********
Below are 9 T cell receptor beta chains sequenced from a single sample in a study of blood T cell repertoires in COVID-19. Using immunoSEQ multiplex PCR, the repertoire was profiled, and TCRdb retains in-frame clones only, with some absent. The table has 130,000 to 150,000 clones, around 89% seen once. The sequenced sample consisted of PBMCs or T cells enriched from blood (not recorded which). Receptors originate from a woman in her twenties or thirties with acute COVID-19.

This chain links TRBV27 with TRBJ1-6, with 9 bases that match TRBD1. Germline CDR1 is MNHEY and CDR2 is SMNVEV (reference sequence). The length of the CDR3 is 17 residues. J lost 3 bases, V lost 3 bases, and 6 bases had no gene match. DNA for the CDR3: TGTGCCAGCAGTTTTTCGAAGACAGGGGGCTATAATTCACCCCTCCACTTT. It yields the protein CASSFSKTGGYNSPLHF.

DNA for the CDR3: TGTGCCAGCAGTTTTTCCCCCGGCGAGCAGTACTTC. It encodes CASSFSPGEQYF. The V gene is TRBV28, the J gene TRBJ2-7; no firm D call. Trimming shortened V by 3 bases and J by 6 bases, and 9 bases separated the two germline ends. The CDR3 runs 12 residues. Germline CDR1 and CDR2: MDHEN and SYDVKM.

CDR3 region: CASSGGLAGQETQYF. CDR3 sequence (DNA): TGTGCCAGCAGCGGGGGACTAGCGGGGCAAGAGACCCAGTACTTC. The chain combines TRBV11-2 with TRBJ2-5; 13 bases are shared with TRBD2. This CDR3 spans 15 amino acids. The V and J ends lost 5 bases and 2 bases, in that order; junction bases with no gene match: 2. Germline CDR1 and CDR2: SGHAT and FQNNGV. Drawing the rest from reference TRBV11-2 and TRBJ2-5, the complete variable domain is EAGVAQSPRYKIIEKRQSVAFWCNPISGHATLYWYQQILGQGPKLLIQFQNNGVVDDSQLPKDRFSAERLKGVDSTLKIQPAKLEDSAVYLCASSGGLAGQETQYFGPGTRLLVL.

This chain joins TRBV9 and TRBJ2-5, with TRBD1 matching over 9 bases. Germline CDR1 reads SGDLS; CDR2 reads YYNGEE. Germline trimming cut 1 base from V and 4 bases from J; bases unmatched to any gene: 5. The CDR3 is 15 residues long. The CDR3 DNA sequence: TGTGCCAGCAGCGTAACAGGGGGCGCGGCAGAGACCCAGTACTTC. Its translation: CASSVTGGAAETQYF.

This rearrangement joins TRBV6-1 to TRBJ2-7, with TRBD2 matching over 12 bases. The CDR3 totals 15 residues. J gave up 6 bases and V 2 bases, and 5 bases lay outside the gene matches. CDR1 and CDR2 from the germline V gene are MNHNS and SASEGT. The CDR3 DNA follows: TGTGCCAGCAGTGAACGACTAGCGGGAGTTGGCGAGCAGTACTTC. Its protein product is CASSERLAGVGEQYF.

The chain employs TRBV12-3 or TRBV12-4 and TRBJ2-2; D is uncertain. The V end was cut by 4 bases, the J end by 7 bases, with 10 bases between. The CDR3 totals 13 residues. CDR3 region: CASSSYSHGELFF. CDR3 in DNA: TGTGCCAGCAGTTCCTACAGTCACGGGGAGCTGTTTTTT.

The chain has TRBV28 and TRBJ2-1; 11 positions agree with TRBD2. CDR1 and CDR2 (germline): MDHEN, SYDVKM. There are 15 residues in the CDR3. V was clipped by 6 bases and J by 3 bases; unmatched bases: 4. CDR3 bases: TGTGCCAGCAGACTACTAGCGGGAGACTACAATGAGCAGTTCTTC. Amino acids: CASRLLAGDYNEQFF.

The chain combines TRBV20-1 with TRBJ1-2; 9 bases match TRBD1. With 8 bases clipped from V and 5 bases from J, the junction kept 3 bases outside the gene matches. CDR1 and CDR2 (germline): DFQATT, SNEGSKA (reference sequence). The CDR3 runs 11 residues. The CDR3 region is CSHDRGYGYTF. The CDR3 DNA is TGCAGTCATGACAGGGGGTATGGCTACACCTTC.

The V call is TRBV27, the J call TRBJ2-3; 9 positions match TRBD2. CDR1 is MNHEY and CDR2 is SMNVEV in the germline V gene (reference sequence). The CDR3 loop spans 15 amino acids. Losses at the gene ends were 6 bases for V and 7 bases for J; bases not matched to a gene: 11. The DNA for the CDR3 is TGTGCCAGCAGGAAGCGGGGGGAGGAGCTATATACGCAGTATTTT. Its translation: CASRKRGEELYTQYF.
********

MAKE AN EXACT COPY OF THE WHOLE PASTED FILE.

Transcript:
Below are 9 T cell receptor beta chains sequenced from a single sample in a study of blood T cell repertoires in COVID-19. Using immunoSEQ multiplex PCR, the repertoire was profiled, and TCRdb retains in-frame clones only, with some absent. The table has 130,000 to 150,000 clones, around 89% seen once. The sequenced sample consisted of PBMCs or T cells enriched from blood (not recorded which). Receptors originate from a woman in her twenties or thirties with acute COVID-19.

This chain links TRBV27 with TRBJ1-6, with 9 bases that match TRBD1. Germline CDR1 is MNHEY and CDR2 is SMNVEV (reference sequence). The length of the CDR3 is 17 residues. J lost 3 bases, V lost 3 bases, and 6 bases had no gene match. DNA for the CDR3: TGTGCCAGCAGTTTTTCGAAGACAGGGGGCTATAATTCACCCCTCCACTTT. It yields the protein CASSFSKTGGYNSPLHF.

DNA for the CDR3: TGTGCCAGCAGTTTTTCCCCCGGCGAGCAGTACTTC. It encodes CASSFSPGEQYF. The V gene is TRBV28, the J gene TRBJ2-7; no firm D call. Trimming shortened V by 3 bases and J by 6 bases, and 9 bases separated the two germline ends. The CDR3 runs 12 residues. Germline CDR1 and CDR2: MDHEN and SYDVKM.

CDR3 region: CASSGGLAGQETQYF. CDR3 sequence (DNA): TGTGCCAGCAGCGGGGGACTAGCGGGGCAAGAGACCCAGTACTTC. The chain combines TRBV11-2 with TRBJ2-5; 13 bases are shared with TRBD2. This CDR3 spans 15 amino acids. The V and J ends lost 5 bases and 2 bases, in that order; junction bases with no gene match: 2. Germline CDR1 and CDR2: SGHAT and FQNNGV. Drawing the rest from reference TRBV11-2 and TRBJ2-5, the complete variable domain is EAGVAQSPRYKIIEKRQSVAFWCNPISGHATLYWYQQILGQGPKLLIQFQNNGVVDDSQLPKDRFSAERLKGVDSTLKIQPAKLEDSAVYLCASSGGLAGQETQYFGPGTRLLVL.

This chain joins TRBV9 and TRBJ2-5, with TRBD1 matching over 9 bases. Germline CDR1 reads SGDLS; CDR2 reads YYNGEE. Germline trimming cut 1 base from V and 4 bases from J; bases unmatched to any gene: 5. The CDR3 is 15 residues long. The CDR3 DNA sequence: TGTGCCAGCAGCGTAACAGGGGGCGCGGCAGAGACCCAGTACTTC. Its translation: CASSVTGGAAETQYF.

This rearrangement joins TRBV6-1 to TRBJ2-7, with TRBD2 matching over 12 bases. The CDR3 totals 15 residues. J gave up 6 bases and V 2 bases, and 5 bases lay outside the gene matches. CDR1 and CDR2 from the germline V gene are MNHNS and SASEGT. The CDR3 DNA follows: TGTGCCAGCAGTGAACGACTAGCGGGAGTTGGCGAGCAGTACTTC. Its protein product is CASSERLAGVGEQYF.

The chain employs TRBV12-3 or TRBV12-4 and TRBJ2-2; D is uncertain. The V end was cut by 4 bases, the J end by 7 bases, with 10 bases between. The CDR3 totals 13 residues. CDR3 region: CASSSYSHGELFF. CDR3 in DNA: TGTGCCAGCAGTTCCTACAGTCACGGGGAGCTGTTTTTT.

The chain has TRBV28 and TRBJ2-1; 11 positions agree with TRBD2. CDR1 and CDR2 (germline): MDHEN, SYDVKM. There are 15 residues in the CDR3. V was clipped by 6 bases and J by 3 bases; unmatched bases: 4. CDR3 bases: TGTGCCAGCAGACTACTAGCGGGAGACTACAATGAGCAGTTCTTC. Amino acids: CASRLLAGDYNEQFF.

The chain combines TRBV20-1 with TRBJ1-2; 9 bases match TRBD1. With 8 bases clipped from V and 5 bases from J, the junction kept 3 bases outside the gene matches. CDR1 and CDR2 (germline): DFQATT, SNEGSKA (reference sequence). The CDR3 runs 11 residues. The CDR3 region is CSHDRGYGYTF. The CDR3 DNA is TGCAGTCATGACAGGGGGTATGGCTACACCTTC.

The V call is TRBV27, the J call TRBJ2-3; 9 positions match TRBD2. CDR1 is MNHEY and CDR2 is SMNVEV in the germline V gene (reference sequence). The CDR3 loop spans 15 amino acids. Losses at the gene ends were 6 bases for V and 7 bases for J; bases not matched to a gene: 11. The DNA for the CDR3 is TGTGCCAGCAGGAAGCGGGGGGAGGAGCTATATACGCAGTATTTT. Its translation: CASRKRGEELYTQYF.